Background/aims: The development of custom-made bioreactors for use as a bioartificial liver (BAL) is considered to be one of the last challenges on the road to successful temporary extracorporeal liver support therapy. We devised a novel bioreactor (patent pending) which allows individual perfusion of high density cultured hepatocytes with low diffusional gradients, thereby more closely resembling the conditions in the intact liver lobuli.
Methods: The bioreactor consists of a spirally wound nonwoven polyester matrix, i.e. a sheet-shaped, three-dimensional framework for hepatocyte immobilization and aggregation, and of integrated hydrophobic hollow-fiber membranes for decentralized oxygen supply and CO2 removal. Medium (plasma in vivo) was perfused through the extrafiber space and therefore in direct hepatocyte contact. Various parameters were assessed over a period of 4 days including galactose elimination, urea synthesis, lidocaine elimination, lactate/pyruvate ratios, amino acid metabolism, pH, the last day being reserved exclusively for determination of protein secretion.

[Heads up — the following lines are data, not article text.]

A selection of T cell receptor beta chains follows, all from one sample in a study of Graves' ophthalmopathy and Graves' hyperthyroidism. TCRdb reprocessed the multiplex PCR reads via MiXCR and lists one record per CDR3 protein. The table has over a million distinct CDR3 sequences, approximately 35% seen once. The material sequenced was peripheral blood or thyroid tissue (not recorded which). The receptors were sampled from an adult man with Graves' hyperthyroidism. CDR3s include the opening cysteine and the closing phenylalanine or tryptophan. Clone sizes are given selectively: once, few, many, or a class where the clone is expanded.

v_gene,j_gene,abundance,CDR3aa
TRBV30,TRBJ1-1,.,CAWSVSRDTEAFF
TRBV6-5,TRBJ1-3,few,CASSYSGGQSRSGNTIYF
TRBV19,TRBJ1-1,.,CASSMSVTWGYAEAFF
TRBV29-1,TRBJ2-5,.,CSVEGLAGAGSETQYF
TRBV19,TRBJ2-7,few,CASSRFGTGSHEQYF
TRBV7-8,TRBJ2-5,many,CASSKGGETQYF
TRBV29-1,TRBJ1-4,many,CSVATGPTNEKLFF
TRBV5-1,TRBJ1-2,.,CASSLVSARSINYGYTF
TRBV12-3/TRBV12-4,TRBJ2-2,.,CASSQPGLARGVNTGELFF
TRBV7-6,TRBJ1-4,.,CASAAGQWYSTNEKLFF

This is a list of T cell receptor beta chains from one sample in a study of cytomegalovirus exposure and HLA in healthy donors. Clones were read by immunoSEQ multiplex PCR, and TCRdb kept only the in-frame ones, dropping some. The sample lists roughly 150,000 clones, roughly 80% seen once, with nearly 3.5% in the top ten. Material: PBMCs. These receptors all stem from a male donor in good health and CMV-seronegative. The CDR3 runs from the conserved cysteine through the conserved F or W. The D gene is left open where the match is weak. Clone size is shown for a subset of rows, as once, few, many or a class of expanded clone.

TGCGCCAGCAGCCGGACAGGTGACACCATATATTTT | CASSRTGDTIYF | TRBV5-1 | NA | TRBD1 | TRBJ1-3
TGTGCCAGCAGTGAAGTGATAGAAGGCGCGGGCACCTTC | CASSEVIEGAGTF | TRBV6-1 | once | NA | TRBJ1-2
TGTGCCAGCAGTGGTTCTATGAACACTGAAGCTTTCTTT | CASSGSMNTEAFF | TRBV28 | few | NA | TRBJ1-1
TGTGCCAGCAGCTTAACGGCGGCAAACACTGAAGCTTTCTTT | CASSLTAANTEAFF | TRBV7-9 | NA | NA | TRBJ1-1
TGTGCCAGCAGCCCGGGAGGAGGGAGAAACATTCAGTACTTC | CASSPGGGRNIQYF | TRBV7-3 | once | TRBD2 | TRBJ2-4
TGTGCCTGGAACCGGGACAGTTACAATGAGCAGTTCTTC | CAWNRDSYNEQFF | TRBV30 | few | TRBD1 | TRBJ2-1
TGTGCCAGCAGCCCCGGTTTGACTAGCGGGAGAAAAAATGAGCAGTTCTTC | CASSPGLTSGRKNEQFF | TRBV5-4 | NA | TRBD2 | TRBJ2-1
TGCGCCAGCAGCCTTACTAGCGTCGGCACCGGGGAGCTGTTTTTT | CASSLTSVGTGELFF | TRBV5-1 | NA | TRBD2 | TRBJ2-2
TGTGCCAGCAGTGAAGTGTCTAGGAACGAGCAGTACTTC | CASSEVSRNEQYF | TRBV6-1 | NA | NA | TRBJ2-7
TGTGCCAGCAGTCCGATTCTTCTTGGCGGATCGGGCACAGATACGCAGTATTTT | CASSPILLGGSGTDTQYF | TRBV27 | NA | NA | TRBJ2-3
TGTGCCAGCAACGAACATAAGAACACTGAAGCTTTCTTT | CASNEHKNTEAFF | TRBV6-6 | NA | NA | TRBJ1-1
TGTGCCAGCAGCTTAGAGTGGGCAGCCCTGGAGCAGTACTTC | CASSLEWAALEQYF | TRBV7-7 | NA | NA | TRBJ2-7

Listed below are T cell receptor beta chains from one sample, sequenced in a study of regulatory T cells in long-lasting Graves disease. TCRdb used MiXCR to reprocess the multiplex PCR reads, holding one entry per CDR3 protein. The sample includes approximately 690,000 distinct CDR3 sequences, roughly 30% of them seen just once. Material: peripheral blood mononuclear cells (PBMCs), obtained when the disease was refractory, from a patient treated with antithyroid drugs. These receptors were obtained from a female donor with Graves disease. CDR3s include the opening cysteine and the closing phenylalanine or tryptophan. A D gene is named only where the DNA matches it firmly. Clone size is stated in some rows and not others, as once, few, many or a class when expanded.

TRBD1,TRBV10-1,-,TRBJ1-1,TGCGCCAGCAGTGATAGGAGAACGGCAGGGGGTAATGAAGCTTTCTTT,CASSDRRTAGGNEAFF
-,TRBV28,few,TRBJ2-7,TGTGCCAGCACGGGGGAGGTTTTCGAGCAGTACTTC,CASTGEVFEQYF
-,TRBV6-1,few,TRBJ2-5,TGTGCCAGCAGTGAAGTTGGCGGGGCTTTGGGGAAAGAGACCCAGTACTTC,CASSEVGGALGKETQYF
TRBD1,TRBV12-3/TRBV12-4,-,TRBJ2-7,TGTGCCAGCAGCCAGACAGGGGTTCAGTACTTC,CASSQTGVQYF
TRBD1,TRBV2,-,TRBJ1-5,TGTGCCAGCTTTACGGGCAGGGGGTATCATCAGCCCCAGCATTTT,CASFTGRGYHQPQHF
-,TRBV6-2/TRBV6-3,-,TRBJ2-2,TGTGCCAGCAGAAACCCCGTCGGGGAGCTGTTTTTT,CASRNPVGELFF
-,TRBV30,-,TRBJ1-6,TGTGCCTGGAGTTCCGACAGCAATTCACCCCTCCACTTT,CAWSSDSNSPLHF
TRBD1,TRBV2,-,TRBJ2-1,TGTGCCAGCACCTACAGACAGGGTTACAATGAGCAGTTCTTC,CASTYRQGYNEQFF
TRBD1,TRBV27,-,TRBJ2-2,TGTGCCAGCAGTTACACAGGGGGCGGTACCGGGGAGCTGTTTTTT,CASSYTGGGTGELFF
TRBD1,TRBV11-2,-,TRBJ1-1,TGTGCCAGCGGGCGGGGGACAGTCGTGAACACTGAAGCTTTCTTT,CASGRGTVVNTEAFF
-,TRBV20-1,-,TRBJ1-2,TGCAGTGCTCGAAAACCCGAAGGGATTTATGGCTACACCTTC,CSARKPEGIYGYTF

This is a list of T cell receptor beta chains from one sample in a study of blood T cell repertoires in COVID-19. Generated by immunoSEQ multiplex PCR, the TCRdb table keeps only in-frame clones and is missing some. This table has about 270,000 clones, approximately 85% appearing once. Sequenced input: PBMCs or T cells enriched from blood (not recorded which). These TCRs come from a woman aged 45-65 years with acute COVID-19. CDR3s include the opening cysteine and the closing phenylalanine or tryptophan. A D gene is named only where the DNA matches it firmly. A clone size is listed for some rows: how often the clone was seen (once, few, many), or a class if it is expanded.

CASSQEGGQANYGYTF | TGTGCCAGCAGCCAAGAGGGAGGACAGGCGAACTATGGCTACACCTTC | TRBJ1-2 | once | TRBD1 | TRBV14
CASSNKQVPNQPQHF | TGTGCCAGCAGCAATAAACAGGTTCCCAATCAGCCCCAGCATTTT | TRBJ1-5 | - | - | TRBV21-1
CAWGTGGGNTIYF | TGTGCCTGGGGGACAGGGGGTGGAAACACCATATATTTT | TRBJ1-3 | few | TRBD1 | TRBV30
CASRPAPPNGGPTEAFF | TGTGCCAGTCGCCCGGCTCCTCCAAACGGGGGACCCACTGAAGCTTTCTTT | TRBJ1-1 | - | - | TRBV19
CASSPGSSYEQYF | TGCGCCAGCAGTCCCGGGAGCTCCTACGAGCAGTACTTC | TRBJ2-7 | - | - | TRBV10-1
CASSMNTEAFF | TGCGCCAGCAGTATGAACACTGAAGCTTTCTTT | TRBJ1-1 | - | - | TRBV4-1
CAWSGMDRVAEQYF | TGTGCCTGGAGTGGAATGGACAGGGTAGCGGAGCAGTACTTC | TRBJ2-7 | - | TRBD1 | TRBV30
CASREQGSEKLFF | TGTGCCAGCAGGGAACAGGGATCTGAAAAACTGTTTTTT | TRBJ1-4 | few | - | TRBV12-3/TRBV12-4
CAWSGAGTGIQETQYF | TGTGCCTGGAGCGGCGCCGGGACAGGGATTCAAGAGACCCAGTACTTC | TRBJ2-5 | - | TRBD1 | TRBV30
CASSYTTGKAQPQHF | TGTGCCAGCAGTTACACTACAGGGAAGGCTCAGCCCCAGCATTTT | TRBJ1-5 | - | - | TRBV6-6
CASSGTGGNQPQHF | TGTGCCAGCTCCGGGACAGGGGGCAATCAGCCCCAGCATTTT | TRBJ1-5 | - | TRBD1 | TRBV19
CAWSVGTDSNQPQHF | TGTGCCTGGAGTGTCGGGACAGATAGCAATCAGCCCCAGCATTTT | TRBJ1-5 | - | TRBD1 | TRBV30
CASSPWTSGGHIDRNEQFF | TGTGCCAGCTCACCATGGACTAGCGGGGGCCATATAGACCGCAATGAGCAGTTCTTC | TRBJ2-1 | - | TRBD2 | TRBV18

Results: Microscopic examination of the hepatocytes revealed cytoarchitectural characteristics as found in vivo. The biochemical performance of the bioreactor remained stable over the investigated period. The urea synthesizing capacity of hepatocytes in the bioreactor was twice that of hepatocytes in monolayer cultures. Flow sensitive magnetic resonance imaging (MRI) revealed that the bioreactor construction ensured medium flow through all parts of the device irrespective of its size.
Conclusions: The novel bioreactor showed encouraging efficiency. The device is easy to manufacture with scale-up to the liver mass required for possible short-term support of patients in hepatic failure.